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Using nature to solve energy issues

A View From the Edge

Too many people try and find ways to solve energy and food issues by making false claims, or building completely new technologies, or, worst of all, trying to tame nature. Hydro-electric dams are a case in point… stopping the flow of a river, creating a flood plain lake destroys the environment and wildlife in favor of a reliable electricity source — until the lake dries up of course (see Lake Mead this summer!).

For centuries, shoreline people have used the ebb and flow of the tide to catch fish in nets and basket “corrals.” Anyone who has moored a boat ashore at high tide knows that it will be high and dry after a while until the next high tide.

And everyone who lives near the shore knows that the tidal schedule varies by hours up and down the coast. Imagine you’re in Virginia Beach today. The tide will be high at 4:20 a.m. and again at 5:10 p.m. (See? Not exactly 12 hours apart, tides are governed by the moon’s orbit, which varies a little.) But if you’re in Rockport, Maine, high tides today are at 7:20 a.m. and again at 8:10 p.m. — three hours later!

Now imagine you have a Tidal Energy Converter system to put on the ocean floor, especially on the floor where there are strong rip tides and dangerous currents safely away from swimming beaches.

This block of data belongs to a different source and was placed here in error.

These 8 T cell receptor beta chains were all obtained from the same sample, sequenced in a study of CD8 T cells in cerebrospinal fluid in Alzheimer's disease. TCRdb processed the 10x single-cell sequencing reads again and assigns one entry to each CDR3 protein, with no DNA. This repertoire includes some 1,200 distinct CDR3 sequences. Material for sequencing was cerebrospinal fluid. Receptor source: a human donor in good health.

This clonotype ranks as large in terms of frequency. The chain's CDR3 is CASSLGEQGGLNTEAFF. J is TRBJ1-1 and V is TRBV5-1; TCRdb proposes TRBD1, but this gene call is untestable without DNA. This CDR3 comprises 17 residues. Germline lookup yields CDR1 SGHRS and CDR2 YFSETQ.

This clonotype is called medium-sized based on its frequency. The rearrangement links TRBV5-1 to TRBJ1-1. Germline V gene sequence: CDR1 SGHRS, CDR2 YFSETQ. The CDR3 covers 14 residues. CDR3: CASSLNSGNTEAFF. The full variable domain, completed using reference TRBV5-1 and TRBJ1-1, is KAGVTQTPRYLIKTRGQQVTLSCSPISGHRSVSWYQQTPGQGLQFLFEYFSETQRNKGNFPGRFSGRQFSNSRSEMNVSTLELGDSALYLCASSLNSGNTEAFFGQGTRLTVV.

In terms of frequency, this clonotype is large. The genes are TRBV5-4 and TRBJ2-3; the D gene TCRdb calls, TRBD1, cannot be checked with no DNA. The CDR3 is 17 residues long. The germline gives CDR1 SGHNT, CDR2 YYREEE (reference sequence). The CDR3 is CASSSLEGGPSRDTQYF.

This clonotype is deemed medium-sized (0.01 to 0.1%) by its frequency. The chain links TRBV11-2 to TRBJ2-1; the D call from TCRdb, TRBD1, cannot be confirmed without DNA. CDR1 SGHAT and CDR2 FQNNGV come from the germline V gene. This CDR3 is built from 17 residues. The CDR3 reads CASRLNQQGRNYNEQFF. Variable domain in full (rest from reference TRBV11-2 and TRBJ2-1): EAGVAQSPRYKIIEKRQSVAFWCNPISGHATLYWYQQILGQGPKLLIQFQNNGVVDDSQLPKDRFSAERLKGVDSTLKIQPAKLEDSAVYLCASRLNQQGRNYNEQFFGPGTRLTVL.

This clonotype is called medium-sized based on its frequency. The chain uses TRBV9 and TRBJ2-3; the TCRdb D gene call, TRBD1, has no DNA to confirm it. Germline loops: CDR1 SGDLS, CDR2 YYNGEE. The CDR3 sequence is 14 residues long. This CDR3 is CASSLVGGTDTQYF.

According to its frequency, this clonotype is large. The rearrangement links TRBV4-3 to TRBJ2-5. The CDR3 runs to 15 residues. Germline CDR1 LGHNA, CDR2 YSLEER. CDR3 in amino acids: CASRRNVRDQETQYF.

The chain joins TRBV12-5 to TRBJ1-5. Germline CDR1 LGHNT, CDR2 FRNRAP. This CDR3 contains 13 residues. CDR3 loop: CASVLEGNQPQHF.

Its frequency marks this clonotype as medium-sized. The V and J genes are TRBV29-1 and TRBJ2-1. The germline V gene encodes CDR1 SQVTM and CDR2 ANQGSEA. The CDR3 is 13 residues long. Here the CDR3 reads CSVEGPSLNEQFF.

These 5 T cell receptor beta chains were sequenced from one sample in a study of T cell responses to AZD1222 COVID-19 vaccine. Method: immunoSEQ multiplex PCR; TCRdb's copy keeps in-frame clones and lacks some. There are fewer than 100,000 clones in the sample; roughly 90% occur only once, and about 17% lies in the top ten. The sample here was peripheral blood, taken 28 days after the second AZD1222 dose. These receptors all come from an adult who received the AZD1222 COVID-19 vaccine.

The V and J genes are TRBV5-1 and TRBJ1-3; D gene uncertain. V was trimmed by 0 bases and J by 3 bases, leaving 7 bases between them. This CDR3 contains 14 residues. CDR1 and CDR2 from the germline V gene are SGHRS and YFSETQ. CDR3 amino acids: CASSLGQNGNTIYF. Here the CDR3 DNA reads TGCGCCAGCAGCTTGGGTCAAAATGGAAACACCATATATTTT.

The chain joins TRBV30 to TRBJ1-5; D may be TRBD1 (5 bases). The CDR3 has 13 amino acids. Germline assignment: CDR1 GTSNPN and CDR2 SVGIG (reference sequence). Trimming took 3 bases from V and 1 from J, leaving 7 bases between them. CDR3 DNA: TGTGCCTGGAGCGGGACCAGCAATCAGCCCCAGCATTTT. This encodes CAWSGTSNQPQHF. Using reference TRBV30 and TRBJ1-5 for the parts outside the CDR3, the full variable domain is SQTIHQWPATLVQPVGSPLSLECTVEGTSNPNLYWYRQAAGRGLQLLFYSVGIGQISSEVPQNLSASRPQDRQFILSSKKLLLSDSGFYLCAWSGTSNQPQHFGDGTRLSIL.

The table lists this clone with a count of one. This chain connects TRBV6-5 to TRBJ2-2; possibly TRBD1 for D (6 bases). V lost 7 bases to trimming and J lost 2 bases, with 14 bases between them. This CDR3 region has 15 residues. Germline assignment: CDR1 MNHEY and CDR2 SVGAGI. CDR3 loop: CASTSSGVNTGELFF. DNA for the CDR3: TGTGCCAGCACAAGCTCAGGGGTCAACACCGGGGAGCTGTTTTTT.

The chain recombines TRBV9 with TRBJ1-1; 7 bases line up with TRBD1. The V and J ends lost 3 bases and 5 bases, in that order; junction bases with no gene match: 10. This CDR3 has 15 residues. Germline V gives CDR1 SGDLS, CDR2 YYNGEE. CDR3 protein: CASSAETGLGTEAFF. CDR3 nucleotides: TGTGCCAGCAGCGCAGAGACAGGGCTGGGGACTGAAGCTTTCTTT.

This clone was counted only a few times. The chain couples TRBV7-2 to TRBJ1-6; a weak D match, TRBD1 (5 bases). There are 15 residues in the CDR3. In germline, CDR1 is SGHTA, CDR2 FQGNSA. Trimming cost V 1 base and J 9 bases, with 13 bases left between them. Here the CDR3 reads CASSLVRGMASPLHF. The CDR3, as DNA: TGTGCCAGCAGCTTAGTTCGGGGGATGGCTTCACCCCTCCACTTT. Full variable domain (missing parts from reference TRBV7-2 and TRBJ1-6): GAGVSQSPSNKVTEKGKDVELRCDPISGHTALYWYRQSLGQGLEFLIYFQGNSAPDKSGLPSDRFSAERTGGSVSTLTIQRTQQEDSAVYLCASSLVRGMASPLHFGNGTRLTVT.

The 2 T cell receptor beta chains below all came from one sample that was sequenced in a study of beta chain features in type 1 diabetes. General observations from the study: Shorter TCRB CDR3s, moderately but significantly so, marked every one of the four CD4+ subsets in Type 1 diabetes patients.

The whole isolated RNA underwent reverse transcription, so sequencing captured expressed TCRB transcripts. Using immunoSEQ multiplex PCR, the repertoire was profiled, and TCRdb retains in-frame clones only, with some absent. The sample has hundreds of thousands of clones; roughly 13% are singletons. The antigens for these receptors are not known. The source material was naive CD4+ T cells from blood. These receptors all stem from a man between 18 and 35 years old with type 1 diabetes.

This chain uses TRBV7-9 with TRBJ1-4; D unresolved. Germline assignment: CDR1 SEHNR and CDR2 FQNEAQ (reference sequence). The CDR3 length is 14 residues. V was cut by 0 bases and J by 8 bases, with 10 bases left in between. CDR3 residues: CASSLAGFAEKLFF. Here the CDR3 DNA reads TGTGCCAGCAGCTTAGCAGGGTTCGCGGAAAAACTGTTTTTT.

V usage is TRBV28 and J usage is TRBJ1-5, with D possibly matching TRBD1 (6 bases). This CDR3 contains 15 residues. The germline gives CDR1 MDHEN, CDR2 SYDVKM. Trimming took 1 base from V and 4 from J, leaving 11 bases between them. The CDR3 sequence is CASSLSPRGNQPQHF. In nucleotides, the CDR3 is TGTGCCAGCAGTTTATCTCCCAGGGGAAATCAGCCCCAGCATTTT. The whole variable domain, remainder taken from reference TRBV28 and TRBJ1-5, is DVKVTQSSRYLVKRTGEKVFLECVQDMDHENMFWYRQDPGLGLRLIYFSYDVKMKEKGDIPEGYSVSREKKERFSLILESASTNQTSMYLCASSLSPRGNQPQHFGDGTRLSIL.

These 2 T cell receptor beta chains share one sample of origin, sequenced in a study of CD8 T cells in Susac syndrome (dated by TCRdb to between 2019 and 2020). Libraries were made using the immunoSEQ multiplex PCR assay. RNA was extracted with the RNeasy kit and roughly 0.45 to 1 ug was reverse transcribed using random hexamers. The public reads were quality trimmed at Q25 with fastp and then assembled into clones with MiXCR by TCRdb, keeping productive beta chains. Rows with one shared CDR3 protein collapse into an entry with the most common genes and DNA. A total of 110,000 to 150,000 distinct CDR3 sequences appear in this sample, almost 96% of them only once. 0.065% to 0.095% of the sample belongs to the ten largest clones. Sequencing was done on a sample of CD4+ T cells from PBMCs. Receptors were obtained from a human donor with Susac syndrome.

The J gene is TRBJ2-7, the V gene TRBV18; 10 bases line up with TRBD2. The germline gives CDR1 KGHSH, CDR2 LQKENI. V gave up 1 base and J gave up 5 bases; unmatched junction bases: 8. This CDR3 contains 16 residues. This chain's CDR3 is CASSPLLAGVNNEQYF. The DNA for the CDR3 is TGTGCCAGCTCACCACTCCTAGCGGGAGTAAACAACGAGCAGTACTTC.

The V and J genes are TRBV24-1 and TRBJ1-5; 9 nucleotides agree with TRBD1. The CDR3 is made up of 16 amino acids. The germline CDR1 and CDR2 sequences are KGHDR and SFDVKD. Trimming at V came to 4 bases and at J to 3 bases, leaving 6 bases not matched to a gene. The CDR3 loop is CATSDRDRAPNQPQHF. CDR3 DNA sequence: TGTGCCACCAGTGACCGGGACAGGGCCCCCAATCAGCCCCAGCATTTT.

Looking like underwater slowly revolving propeller blades (about 11 rotations a minute), these generators capture the water tidal currents — ebb and flow — and convert them into electricity. But the joy of these systems is that they do not interrupt sea life, they do not interrupt lobster fishermen, they do not change currents, they are out of visual sight and, importantly — remember the difference between high tide times up and down the coast? They can provide a constant generation of electricity when all coupled to the national grid.

Oh, and with people getting electric cars, most of whom will charge at night, the night time generation by wave and tidal flow will supply future needs without one nuclear plant being built.

Now, what’s the cost? Here’s the trick: If the government would underwrite the loans, Wall Street would throw money at this power generation system because the regulations (environmental and risk assessment) are tiny compared to a new nuclear plant and collectively, for the same initial cost, they are about the same — without the 5,000 years for storage of nuclear waste).

Now, you complain, the government has to underwrite (guarantee) the loans? Well, yes. Like we did building roads across America that underwrote the car industry and airports for the plane industry and… the list is long (like that cell phone you are using). And please remember, in 2008 we underwrote those two car companies directly to keep people in work. And that money came back with interest.

With an estimate of 30% of all electricity soon being needed for AC running across the nation, what could make better sense than a generating system, clean, offshore, out of sight, not ruining nature? California alone could save themselves from brownouts this summer if only they had planned better by seeking to mimic the flow of nature, not tame it.


Peter Riva, a former resident of Amenia Union, now resides in New Mexico.

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